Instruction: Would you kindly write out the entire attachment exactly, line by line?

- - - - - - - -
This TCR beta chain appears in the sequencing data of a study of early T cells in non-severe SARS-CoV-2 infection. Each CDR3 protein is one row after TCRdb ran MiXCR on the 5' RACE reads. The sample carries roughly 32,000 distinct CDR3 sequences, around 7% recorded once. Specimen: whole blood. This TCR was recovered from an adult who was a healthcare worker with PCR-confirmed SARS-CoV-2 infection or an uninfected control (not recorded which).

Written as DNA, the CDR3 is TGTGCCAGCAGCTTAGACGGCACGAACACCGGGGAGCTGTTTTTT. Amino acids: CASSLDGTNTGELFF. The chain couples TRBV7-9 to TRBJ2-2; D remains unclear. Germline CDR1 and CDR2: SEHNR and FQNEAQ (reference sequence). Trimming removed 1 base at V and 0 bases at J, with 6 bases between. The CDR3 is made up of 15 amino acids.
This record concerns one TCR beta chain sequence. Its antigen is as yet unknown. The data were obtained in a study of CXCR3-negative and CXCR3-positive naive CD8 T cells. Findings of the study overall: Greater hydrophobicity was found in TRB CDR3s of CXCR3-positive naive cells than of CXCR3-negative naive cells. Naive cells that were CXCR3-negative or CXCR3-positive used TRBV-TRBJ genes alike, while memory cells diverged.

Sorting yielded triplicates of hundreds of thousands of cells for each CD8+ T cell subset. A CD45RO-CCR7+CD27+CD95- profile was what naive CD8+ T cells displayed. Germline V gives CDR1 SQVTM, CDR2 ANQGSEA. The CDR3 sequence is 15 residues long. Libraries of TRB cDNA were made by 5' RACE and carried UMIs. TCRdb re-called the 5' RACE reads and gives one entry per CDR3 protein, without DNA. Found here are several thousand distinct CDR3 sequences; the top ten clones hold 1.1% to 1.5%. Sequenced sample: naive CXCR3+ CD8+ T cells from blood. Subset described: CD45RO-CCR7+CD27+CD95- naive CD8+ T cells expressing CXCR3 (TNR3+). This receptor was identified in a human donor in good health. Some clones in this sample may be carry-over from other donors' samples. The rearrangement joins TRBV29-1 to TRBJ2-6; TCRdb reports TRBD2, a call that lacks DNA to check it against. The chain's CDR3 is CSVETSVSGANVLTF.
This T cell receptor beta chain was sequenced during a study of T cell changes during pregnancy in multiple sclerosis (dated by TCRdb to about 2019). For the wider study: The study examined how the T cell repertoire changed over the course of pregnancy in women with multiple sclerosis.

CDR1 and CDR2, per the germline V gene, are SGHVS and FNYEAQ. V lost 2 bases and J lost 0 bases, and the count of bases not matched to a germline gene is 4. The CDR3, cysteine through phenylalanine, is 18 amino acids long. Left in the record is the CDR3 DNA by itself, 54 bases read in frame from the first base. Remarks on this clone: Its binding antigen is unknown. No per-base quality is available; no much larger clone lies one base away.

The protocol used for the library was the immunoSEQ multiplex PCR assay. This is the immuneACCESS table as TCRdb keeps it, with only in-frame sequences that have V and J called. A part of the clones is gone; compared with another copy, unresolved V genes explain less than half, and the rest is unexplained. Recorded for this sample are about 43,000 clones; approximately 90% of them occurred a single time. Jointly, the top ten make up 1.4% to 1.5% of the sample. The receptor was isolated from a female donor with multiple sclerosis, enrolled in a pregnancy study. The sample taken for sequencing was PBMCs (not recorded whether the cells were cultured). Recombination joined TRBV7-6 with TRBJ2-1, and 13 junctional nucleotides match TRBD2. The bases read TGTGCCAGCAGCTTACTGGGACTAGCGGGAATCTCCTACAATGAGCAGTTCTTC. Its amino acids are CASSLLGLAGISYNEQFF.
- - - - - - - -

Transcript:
This TCR beta chain appears in the sequencing data of a study of early T cells in non-severe SARS-CoV-2 infection. Each CDR3 protein is one row after TCRdb ran MiXCR on the 5' RACE reads. The sample carries roughly 32,000 distinct CDR3 sequences, around 7% recorded once. Specimen: whole blood. This TCR was recovered from an adult who was a healthcare worker with PCR-confirmed SARS-CoV-2 infection or an uninfected control (not recorded which).

Written as DNA, the CDR3 is TGTGCCAGCAGCTTAGACGGCACGAACACCGGGGAGCTGTTTTTT. Amino acids: CASSLDGTNTGELFF. The chain couples TRBV7-9 to TRBJ2-2; D remains unclear. Germline CDR1 and CDR2: SEHNR and FQNEAQ (reference sequence). Trimming removed 1 base at V and 0 bases at J, with 6 bases between. The CDR3 is made up of 15 amino acids.
This record concerns one TCR beta chain sequence. Its antigen is as yet unknown. The data were obtained in a study of CXCR3-negative and CXCR3-positive naive CD8 T cells. Findings of the study overall: Greater hydrophobicity was found in TRB CDR3s of CXCR3-positive naive cells than of CXCR3-negative naive cells. Naive cells that were CXCR3-negative or CXCR3-positive used TRBV-TRBJ genes alike, while memory cells diverged.

Sorting yielded triplicates of hundreds of thousands of cells for each CD8+ T cell subset. A CD45RO-CCR7+CD27+CD95- profile was what naive CD8+ T cells displayed. Germline V gives CDR1 SQVTM, CDR2 ANQGSEA. The CDR3 sequence is 15 residues long. Libraries of TRB cDNA were made by 5' RACE and carried UMIs. TCRdb re-called the 5' RACE reads and gives one entry per CDR3 protein, without DNA. Found here are several thousand distinct CDR3 sequences; the top ten clones hold 1.1% to 1.5%. Sequenced sample: naive CXCR3+ CD8+ T cells from blood. Subset described: CD45RO-CCR7+CD27+CD95- naive CD8+ T cells expressing CXCR3 (TNR3+). This receptor was identified in a human donor in good health. Some clones in this sample may be carry-over from other donors' samples. The rearrangement joins TRBV29-1 to TRBJ2-6; TCRdb reports TRBD2, a call that lacks DNA to check it against. The chain's CDR3 is CSVETSVSGANVLTF.
This T cell receptor beta chain was sequenced during a study of T cell changes during pregnancy in multiple sclerosis (dated by TCRdb to about 2019). For the wider study: The study examined how the T cell repertoire changed over the course of pregnancy in women with multiple sclerosis.

CDR1 and CDR2, per the germline V gene, are SGHVS and FNYEAQ. V lost 2 bases and J lost 0 bases, and the count of bases not matched to a germline gene is 4. The CDR3, cysteine through phenylalanine, is 18 amino acids long. Left in the record is the CDR3 DNA by itself, 54 bases read in frame from the first base. Remarks on this clone: Its binding antigen is unknown. No per-base quality is available; no much larger clone lies one base away.

The protocol used for the library was the immunoSEQ multiplex PCR assay. This is the immuneACCESS table as TCRdb keeps it, with only in-frame sequences that have V and J called. A part of the clones is gone; compared with another copy, unresolved V genes explain less than half, and the rest is unexplained. Recorded for this sample are about 43,000 clones; approximately 90% of them occurred a single time. Jointly, the top ten make up 1.4% to 1.5% of the sample. The receptor was isolated from a female donor with multiple sclerosis, enrolled in a pregnancy study. The sample taken for sequencing was PBMCs (not recorded whether the cells were cultured). Recombination joined TRBV7-6 with TRBJ2-1, and 13 junctional nucleotides match TRBD2. The bases read TGTGCCAGCAGCTTACTGGGACTAGCGGGAATCTCCTACAATGAGCAGTTCTTC. Its amino acids are CASSLLGLAGISYNEQFF.